By Sam E. Stone
God holds the leaders of a nation to a high standard. He expects them to model the justice he himself shows. David began life as a shepherd boy, but he was called to sit on the throne of Israel. Today’s text describes his role and the spirit that marked his reign. These references to his rule are significant because of the covenantal character of his kingship. The prophet Nathan had delivered God’s promise to him years before (2 Samuel 7:11-16). Nathan told him, “The Lord himself will establish a house for you . . .
and will establish the throne of his kingdom forever.”
2 Samuel 23:1-4
These are the last words of David. This does not mean these are the very last words spoken before David died. Those are recorded in 1 Kings 2:1-9. There he counseled his son Solomon and affirmed that God is dependable and will do all that he has promised. The last words included here are the final poetic words the Lord inspired him to write (see 2 Timothy 3:16; 2 Peter 1:21). A. M. Renwick writes, “These are the last words in song, in distinction from Psalm 18 (in the previous chapter) written at an earlier date.” Here David describes the ideal ruler—righteous, God-fearing, and a source of blessing to his people.
David is described in Scripture as “a man after (God’s) own heart” (1 Samuel 13:14). His wholehearted enthusiasm and commitment are evident. Despite this, David’s life was stained by his adulterous affair with Bathsheba, and his subsequent murder of her husband. It is significant, however, that after this sin, David sincerely repented and turned again to follow God’s plan for his life (see Psalm 51).
He is described by four titles in the text—son of Jesse, the man exalted by the Most High, the man anointed by the God of Jacob, and Israel’s singer of songs. David affirmed his divine inspiration (2 Samuel 23:2). His last words are in reality the Lord’s words. David emphasizes the qualities that should mark a godly king. Such a man will rule in righteousness, when he rules in the fear of God. Using poetic expressions, he pictures a just ruler as the light at sunrise on a cloudless morning, or the brightness after rain that brings grass on the earth.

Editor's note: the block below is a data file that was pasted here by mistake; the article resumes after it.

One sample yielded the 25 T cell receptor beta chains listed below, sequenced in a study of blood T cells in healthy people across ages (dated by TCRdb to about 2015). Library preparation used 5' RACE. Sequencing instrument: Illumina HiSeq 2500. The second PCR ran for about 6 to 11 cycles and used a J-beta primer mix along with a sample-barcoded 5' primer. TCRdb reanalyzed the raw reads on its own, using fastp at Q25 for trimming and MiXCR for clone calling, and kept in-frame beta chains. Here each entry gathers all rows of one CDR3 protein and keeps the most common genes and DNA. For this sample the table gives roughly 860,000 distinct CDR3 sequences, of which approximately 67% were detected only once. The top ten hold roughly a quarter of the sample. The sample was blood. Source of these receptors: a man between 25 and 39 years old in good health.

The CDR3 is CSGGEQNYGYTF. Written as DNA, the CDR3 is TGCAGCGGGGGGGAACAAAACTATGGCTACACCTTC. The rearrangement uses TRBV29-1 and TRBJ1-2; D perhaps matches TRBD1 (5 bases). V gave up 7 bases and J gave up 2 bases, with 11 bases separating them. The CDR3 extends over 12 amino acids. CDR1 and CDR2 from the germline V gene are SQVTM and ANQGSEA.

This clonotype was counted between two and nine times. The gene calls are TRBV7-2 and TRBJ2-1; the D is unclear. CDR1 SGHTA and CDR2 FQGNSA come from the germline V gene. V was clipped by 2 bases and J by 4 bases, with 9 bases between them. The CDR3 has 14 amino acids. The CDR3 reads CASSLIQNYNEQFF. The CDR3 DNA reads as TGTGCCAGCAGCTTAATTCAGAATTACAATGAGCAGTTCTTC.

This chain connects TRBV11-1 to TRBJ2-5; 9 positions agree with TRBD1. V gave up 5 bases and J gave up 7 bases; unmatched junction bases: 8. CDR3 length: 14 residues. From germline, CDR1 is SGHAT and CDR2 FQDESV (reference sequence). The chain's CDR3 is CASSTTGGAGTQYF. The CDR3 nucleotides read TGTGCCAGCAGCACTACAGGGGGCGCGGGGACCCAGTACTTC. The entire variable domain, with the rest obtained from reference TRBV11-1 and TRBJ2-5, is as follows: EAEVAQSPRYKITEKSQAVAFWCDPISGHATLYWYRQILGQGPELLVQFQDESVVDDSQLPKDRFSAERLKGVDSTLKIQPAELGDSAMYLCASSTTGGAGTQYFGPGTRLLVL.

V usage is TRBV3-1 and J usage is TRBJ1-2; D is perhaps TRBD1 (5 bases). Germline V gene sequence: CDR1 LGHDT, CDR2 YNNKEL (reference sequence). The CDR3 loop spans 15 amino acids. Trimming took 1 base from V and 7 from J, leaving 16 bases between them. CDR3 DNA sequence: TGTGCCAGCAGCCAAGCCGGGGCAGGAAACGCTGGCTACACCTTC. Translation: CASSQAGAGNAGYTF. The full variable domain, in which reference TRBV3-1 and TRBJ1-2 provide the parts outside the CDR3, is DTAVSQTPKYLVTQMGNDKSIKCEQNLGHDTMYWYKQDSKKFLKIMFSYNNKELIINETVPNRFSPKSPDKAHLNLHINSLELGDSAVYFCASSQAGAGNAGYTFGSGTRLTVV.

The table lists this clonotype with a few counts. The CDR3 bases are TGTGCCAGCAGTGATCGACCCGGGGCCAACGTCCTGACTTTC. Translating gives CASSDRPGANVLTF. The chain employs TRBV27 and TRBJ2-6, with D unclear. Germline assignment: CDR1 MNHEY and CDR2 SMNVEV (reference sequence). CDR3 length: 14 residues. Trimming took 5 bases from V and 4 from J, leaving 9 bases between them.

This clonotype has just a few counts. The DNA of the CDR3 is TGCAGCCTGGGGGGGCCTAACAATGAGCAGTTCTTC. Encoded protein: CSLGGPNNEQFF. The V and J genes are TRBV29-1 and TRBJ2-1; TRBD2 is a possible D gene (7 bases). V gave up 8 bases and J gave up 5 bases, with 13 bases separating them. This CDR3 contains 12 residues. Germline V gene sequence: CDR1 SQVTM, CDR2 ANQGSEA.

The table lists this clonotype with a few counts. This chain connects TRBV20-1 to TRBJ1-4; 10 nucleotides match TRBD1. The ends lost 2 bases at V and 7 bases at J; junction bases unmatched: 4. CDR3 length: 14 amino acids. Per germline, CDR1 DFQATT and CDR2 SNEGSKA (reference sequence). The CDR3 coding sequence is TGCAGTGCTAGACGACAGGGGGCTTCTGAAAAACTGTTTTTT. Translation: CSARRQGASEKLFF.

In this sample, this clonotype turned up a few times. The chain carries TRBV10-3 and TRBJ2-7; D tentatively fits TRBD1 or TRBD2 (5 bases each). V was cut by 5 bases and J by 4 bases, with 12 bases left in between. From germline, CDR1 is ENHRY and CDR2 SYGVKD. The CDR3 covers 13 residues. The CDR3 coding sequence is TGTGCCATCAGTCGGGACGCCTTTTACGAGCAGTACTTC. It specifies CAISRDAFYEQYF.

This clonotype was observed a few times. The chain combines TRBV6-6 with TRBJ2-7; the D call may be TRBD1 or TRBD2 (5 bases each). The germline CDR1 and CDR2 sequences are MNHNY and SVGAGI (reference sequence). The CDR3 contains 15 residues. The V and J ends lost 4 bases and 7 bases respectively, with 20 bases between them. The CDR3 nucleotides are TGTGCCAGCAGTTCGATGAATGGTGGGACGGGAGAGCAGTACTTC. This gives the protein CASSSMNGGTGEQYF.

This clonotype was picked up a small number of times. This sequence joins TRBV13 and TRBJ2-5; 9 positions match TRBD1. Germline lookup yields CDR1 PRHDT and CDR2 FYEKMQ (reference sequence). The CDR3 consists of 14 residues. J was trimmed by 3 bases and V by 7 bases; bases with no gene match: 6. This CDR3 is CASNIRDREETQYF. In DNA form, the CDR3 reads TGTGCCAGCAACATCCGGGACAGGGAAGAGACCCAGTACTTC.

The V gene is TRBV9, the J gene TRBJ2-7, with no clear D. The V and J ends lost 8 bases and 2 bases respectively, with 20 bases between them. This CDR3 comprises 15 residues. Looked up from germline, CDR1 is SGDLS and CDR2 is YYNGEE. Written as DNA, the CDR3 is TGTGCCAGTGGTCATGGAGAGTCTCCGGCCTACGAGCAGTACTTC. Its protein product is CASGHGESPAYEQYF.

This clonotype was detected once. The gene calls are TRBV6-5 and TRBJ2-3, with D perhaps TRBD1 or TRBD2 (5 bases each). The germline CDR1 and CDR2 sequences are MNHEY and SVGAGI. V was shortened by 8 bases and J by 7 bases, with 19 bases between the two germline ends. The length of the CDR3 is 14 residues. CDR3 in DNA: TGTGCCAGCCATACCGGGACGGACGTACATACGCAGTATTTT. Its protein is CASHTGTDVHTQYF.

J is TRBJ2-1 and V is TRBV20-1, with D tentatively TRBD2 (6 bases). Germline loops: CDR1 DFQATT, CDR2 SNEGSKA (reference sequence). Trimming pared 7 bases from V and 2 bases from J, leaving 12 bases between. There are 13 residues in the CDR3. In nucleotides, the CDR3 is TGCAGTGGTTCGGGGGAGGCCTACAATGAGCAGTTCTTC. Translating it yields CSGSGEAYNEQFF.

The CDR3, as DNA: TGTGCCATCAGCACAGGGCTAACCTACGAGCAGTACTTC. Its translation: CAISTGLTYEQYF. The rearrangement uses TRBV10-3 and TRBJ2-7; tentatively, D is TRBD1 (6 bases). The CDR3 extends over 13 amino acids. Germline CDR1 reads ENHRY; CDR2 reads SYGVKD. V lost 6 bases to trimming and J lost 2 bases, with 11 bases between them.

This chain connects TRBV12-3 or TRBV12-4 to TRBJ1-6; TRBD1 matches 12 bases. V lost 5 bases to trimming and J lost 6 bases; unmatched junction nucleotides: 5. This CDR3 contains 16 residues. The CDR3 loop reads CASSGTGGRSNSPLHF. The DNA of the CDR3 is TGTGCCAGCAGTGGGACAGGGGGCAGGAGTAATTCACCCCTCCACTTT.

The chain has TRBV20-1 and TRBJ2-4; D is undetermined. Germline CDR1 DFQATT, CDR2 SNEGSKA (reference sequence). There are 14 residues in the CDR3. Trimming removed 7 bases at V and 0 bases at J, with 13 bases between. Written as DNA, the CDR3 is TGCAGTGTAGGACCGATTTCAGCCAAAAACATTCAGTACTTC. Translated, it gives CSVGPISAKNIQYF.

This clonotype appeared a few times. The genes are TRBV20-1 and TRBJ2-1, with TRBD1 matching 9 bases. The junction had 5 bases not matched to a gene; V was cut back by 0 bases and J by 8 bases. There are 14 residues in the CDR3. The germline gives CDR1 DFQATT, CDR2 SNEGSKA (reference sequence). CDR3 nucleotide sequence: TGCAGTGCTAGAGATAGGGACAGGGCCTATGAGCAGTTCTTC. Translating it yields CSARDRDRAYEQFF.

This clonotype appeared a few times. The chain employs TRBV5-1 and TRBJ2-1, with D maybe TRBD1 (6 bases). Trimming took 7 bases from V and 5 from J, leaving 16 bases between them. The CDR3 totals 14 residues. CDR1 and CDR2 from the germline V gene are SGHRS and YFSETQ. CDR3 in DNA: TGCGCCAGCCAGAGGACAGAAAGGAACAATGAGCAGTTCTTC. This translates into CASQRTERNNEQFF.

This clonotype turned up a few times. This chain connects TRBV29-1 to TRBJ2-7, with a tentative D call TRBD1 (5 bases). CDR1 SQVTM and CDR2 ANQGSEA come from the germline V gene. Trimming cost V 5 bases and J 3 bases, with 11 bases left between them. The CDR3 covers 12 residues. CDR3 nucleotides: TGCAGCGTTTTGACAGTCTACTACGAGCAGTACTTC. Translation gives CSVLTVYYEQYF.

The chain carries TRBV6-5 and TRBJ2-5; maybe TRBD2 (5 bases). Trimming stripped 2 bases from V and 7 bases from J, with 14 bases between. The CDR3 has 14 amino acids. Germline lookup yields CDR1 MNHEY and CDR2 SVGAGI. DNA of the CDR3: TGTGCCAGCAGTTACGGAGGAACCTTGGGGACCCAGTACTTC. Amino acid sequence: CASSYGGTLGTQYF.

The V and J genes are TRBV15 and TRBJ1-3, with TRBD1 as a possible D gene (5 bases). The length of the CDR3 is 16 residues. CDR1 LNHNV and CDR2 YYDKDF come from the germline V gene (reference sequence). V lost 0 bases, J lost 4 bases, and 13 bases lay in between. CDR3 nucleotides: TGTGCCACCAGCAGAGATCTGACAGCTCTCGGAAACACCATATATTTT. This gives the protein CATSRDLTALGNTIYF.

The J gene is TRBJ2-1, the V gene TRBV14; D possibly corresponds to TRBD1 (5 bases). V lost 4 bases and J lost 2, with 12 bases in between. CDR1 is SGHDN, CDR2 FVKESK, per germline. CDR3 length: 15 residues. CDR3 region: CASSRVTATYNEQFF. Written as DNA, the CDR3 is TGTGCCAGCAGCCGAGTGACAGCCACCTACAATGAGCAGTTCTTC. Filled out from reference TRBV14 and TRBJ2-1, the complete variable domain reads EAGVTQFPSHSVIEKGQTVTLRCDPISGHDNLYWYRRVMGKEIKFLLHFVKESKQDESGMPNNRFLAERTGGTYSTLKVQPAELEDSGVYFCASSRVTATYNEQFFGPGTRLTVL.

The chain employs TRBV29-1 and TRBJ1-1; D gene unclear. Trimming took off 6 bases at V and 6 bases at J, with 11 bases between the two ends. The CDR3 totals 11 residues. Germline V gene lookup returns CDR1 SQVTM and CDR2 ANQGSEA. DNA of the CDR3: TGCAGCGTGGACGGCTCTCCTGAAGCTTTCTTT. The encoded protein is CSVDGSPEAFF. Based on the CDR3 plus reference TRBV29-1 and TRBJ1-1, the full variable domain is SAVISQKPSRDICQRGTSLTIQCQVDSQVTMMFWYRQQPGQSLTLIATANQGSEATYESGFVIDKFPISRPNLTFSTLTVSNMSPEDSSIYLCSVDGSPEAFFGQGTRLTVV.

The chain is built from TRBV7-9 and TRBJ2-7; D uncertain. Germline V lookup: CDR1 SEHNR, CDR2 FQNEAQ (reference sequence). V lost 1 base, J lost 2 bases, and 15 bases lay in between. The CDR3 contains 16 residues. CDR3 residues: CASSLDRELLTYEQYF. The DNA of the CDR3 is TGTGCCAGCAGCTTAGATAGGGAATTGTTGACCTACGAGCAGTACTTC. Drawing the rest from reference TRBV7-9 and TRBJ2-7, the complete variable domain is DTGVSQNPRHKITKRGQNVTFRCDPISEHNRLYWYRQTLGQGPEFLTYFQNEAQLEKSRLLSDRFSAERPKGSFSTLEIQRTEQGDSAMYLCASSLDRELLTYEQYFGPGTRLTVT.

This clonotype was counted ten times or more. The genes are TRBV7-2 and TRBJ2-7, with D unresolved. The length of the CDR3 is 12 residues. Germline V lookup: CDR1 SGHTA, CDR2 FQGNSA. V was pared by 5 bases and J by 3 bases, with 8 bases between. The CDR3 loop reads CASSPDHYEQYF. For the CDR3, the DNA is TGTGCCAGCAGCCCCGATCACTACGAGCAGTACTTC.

2 Samuel 23:5-7
David asked, “Has he not made with me an everlasting covenant?” W. W. Winter observed, “The prophecy in David’s last words is the companion and the complement of the prophecy in 2 Samuel 7. There the promise of an eternal dominion was given to the house of David and found a partial fulfillment in his immediate descendants, but the complete fulfillment could only be in Christ.” Jesus is the ideal ruler. The Lord will keep his promises, even though his followers (like David) have moments of failure in their lives. The Son of David possesses an eternal kingdom (Luke 1:30-33).
At the same time, evil men will be thrown out as if they were thorns. They have no value and can only create pain and problems. The psalmist’s comparison reminds us of what he wrote in Psalm 1. After describing the righteous man (Psalm 1:1-3), he then contrasted that person’s life with that of an evil person. “Not so the wicked! They are like chaff that the wind blows away” (v. 4). The eternal principle is: “The Lord watches over the way of the righteous, but the way of the wicked will perish” (v. 6). This last psalm of David echoes the same truth affirmed in his first psalm.
Just like any person’s “last words” before death, so these lines penned by Israel’s singer of songs reflect what was on his mind as he neared the end of life. He knew God would keep his Word. The righteous can count on his eternal blessing. On the other hand, those who reject the Lord’s covenant face everlasting punishment (see Matthew 13:36-43).
1 Chronicles 18:14
The final summation of David’s rule comes from a single verse in 1 Chronicles. There David’s reign is characterized by doing what was just and right for all his people. What better tribute could be paid to any earthly leader or official? There is no higher praise than the Lord’s “Well done” (Matthew 25:21).
Sam E. Stone is the former editor of Christian Standard. He continues his writing and speaking ministry from his home in Cincinnati, Ohio.